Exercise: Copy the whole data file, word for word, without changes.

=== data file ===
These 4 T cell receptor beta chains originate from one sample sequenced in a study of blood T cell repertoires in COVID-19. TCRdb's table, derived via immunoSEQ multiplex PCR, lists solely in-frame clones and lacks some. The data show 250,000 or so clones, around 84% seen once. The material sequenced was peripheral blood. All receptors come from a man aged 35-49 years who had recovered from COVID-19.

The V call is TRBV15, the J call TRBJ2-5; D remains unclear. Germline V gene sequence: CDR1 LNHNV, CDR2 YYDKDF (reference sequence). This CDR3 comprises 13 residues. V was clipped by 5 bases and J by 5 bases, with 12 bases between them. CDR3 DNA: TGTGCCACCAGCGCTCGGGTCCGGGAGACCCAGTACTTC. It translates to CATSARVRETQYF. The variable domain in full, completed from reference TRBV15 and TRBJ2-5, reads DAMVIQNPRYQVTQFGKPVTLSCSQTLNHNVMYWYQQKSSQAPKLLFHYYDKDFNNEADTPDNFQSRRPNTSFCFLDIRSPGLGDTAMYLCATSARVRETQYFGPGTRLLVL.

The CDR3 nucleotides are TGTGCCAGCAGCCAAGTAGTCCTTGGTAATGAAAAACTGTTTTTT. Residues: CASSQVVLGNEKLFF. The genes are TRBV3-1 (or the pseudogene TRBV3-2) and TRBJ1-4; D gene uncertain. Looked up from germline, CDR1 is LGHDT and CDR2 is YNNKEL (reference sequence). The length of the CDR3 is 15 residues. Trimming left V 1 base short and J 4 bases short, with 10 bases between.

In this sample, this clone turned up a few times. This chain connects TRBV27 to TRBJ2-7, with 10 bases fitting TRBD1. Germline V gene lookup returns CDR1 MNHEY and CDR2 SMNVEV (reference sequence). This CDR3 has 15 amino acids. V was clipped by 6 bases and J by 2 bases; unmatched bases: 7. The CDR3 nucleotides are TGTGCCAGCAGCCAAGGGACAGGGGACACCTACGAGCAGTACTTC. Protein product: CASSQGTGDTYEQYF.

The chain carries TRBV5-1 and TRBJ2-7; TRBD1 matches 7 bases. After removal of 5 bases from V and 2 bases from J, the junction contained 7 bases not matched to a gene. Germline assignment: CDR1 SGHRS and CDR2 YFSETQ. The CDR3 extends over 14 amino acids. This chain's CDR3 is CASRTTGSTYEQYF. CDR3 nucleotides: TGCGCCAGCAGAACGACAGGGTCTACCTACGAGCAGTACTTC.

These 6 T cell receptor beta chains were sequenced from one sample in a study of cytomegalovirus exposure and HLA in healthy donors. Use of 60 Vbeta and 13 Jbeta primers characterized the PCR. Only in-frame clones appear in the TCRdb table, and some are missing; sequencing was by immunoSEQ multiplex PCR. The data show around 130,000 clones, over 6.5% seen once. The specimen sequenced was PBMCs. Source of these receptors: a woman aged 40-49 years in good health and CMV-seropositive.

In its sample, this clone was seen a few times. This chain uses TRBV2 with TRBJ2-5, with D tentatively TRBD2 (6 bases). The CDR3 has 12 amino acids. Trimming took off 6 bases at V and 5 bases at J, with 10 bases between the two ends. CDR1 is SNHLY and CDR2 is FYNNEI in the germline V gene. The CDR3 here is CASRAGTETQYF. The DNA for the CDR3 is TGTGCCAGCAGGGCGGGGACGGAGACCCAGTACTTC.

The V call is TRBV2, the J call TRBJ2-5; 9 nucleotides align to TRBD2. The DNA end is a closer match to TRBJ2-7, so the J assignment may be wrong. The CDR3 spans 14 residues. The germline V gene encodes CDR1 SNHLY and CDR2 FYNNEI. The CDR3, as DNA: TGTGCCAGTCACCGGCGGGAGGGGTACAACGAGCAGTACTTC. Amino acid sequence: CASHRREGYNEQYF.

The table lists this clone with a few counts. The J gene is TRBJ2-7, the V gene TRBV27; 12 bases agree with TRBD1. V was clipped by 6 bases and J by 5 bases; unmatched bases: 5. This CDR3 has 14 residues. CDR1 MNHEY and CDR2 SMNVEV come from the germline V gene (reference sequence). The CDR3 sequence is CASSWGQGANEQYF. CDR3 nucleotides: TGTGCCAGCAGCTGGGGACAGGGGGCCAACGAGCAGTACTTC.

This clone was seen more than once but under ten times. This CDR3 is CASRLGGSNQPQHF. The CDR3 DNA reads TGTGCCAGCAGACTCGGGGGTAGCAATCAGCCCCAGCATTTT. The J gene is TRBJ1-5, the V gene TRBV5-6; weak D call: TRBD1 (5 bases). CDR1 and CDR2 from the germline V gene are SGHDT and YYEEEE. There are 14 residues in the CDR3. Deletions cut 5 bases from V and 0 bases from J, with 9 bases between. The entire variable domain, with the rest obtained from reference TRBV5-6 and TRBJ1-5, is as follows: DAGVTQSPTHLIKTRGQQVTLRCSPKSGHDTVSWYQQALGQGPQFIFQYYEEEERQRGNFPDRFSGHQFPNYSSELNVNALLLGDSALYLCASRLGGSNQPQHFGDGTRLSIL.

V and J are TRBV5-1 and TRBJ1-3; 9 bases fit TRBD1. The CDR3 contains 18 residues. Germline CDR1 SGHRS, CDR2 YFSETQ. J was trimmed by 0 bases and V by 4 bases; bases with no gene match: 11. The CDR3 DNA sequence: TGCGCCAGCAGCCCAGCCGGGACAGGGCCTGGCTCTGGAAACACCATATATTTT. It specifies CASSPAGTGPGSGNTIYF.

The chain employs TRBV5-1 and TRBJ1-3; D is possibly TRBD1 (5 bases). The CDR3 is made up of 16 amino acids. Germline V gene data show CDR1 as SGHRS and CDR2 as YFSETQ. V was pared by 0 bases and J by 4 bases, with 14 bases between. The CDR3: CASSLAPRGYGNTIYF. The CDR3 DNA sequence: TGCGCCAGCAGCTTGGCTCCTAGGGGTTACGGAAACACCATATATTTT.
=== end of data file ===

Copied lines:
These 4 T cell receptor beta chains originate from one sample sequenced in a study of blood T cell repertoires in COVID-19. TCRdb's table, derived via immunoSEQ multiplex PCR, lists solely in-frame clones and lacks some. The data show 250,000 or so clones, around 84% seen once. The material sequenced was peripheral blood. All receptors come from a man aged 35-49 years who had recovered from COVID-19.

The V call is TRBV15, the J call TRBJ2-5; D remains unclear. Germline V gene sequence: CDR1 LNHNV, CDR2 YYDKDF (reference sequence). This CDR3 comprises 13 residues. V was clipped by 5 bases and J by 5 bases, with 12 bases between them. CDR3 DNA: TGTGCCACCAGCGCTCGGGTCCGGGAGACCCAGTACTTC. It translates to CATSARVRETQYF. The variable domain in full, completed from reference TRBV15 and TRBJ2-5, reads DAMVIQNPRYQVTQFGKPVTLSCSQTLNHNVMYWYQQKSSQAPKLLFHYYDKDFNNEADTPDNFQSRRPNTSFCFLDIRSPGLGDTAMYLCATSARVRETQYFGPGTRLLVL.

The CDR3 nucleotides are TGTGCCAGCAGCCAAGTAGTCCTTGGTAATGAAAAACTGTTTTTT. Residues: CASSQVVLGNEKLFF. The genes are TRBV3-1 (or the pseudogene TRBV3-2) and TRBJ1-4; D gene uncertain. Looked up from germline, CDR1 is LGHDT and CDR2 is YNNKEL (reference sequence). The length of the CDR3 is 15 residues. Trimming left V 1 base short and J 4 bases short, with 10 bases between.

In this sample, this clone turned up a few times. This chain connects TRBV27 to TRBJ2-7, with 10 bases fitting TRBD1. Germline V gene lookup returns CDR1 MNHEY and CDR2 SMNVEV (reference sequence). This CDR3 has 15 amino acids. V was clipped by 6 bases and J by 2 bases; unmatched bases: 7. The CDR3 nucleotides are TGTGCCAGCAGCCAAGGGACAGGGGACACCTACGAGCAGTACTTC. Protein product: CASSQGTGDTYEQYF.

The chain carries TRBV5-1 and TRBJ2-7; TRBD1 matches 7 bases. After removal of 5 bases from V and 2 bases from J, the junction contained 7 bases not matched to a gene. Germline assignment: CDR1 SGHRS and CDR2 YFSETQ. The CDR3 extends over 14 amino acids. This chain's CDR3 is CASRTTGSTYEQYF. CDR3 nucleotides: TGCGCCAGCAGAACGACAGGGTCTACCTACGAGCAGTACTTC.

These 6 T cell receptor beta chains were sequenced from one sample in a study of cytomegalovirus exposure and HLA in healthy donors. Use of 60 Vbeta and 13 Jbeta primers characterized the PCR. Only in-frame clones appear in the TCRdb table, and some are missing; sequencing was by immunoSEQ multiplex PCR. The data show around 130,000 clones, over 6.5% seen once. The specimen sequenced was PBMCs. Source of these receptors: a woman aged 40-49 years in good health and CMV-seropositive.

In its sample, this clone was seen a few times. This chain uses TRBV2 with TRBJ2-5, with D tentatively TRBD2 (6 bases). The CDR3 has 12 amino acids. Trimming took off 6 bases at V and 5 bases at J, with 10 bases between the two ends. CDR1 is SNHLY and CDR2 is FYNNEI in the germline V gene. The CDR3 here is CASRAGTETQYF. The DNA for the CDR3 is TGTGCCAGCAGGGCGGGGACGGAGACCCAGTACTTC.

The V call is TRBV2, the J call TRBJ2-5; 9 nucleotides align to TRBD2. The DNA end is a closer match to TRBJ2-7, so the J assignment may be wrong. The CDR3 spans 14 residues. The germline V gene encodes CDR1 SNHLY and CDR2 FYNNEI. The CDR3, as DNA: TGTGCCAGTCACCGGCGGGAGGGGTACAACGAGCAGTACTTC. Amino acid sequence: CASHRREGYNEQYF.

The table lists this clone with a few counts. The J gene is TRBJ2-7, the V gene TRBV27; 12 bases agree with TRBD1. V was clipped by 6 bases and J by 5 bases; unmatched bases: 5. This CDR3 has 14 residues. CDR1 MNHEY and CDR2 SMNVEV come from the germline V gene (reference sequence). The CDR3 sequence is CASSWGQGANEQYF. CDR3 nucleotides: TGTGCCAGCAGCTGGGGACAGGGGGCCAACGAGCAGTACTTC.

This clone was seen more than once but under ten times. This CDR3 is CASRLGGSNQPQHF. The CDR3 DNA reads TGTGCCAGCAGACTCGGGGGTAGCAATCAGCCCCAGCATTTT. The J gene is TRBJ1-5, the V gene TRBV5-6; weak D call: TRBD1 (5 bases). CDR1 and CDR2 from the germline V gene are SGHDT and YYEEEE. There are 14 residues in the CDR3. Deletions cut 5 bases from V and 0 bases from J, with 9 bases between. The entire variable domain, with the rest obtained from reference TRBV5-6 and TRBJ1-5, is as follows: DAGVTQSPTHLIKTRGQQVTLRCSPKSGHDTVSWYQQALGQGPQFIFQYYEEEERQRGNFPDRFSGHQFPNYSSELNVNALLLGDSALYLCASRLGGSNQPQHFGDGTRLSIL.

V and J are TRBV5-1 and TRBJ1-3; 9 bases fit TRBD1. The CDR3 contains 18 residues. Germline CDR1 SGHRS, CDR2 YFSETQ. J was trimmed by 0 bases and V by 4 bases; bases with no gene match: 11. The CDR3 DNA sequence: TGCGCCAGCAGCCCAGCCGGGACAGGGCCTGGCTCTGGAAACACCATATATTTT. It specifies CASSPAGTGPGSGNTIYF.

The chain employs TRBV5-1 and TRBJ1-3; D is possibly TRBD1 (5 bases). The CDR3 is made up of 16 amino acids. Germline V gene data show CDR1 as SGHRS and CDR2 as YFSETQ. V was pared by 0 bases and J by 4 bases, with 14 bases between. The CDR3: CASSLAPRGYGNTIYF. The CDR3 DNA sequence: TGCGCCAGCAGCTTGGCTCCTAGGGGTTACGGAAACACCATATATTTT.